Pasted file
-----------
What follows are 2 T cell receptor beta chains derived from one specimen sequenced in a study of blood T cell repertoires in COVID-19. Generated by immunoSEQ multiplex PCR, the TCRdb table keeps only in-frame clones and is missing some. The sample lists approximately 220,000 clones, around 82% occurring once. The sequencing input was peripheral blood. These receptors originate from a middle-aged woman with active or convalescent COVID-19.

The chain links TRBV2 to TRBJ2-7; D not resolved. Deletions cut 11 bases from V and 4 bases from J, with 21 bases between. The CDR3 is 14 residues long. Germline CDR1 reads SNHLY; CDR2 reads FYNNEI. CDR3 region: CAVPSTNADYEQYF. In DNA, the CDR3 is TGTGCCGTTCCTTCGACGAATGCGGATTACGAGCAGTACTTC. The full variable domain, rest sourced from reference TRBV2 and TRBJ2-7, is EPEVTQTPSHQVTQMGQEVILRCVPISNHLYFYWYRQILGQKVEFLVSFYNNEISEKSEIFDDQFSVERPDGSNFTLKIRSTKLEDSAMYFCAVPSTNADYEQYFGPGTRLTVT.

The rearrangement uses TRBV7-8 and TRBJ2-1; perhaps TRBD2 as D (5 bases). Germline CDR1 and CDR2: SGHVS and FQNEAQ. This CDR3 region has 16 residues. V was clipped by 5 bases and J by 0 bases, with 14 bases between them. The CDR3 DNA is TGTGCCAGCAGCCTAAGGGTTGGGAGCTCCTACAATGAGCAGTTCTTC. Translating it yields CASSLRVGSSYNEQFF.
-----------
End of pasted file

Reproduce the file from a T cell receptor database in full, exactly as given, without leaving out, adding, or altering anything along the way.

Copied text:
What follows are 2 T cell receptor beta chains derived from one specimen sequenced in a study of blood T cell repertoires in COVID-19. Generated by immunoSEQ multiplex PCR, the TCRdb table keeps only in-frame clones and is missing some. The sample lists approximately 220,000 clones, around 82% occurring once. The sequencing input was peripheral blood. These receptors originate from a middle-aged woman with active or convalescent COVID-19.

The chain links TRBV2 to TRBJ2-7; D not resolved. Deletions cut 11 bases from V and 4 bases from J, with 21 bases between. The CDR3 is 14 residues long. Germline CDR1 reads SNHLY; CDR2 reads FYNNEI. CDR3 region: CAVPSTNADYEQYF. In DNA, the CDR3 is TGTGCCGTTCCTTCGACGAATGCGGATTACGAGCAGTACTTC. The full variable domain, rest sourced from reference TRBV2 and TRBJ2-7, is EPEVTQTPSHQVTQMGQEVILRCVPISNHLYFYWYRQILGQKVEFLVSFYNNEISEKSEIFDDQFSVERPDGSNFTLKIRSTKLEDSAMYFCAVPSTNADYEQYFGPGTRLTVT.

The rearrangement uses TRBV7-8 and TRBJ2-1; perhaps TRBD2 as D (5 bases). Germline CDR1 and CDR2: SGHVS and FQNEAQ. This CDR3 region has 16 residues. V was clipped by 5 bases and J by 0 bases, with 14 bases between them. The CDR3 DNA is TGTGCCAGCAGCCTAAGGGTTGGGAGCTCCTACAATGAGCAGTTCTTC. Translating it yields CASSLRVGSSYNEQFF.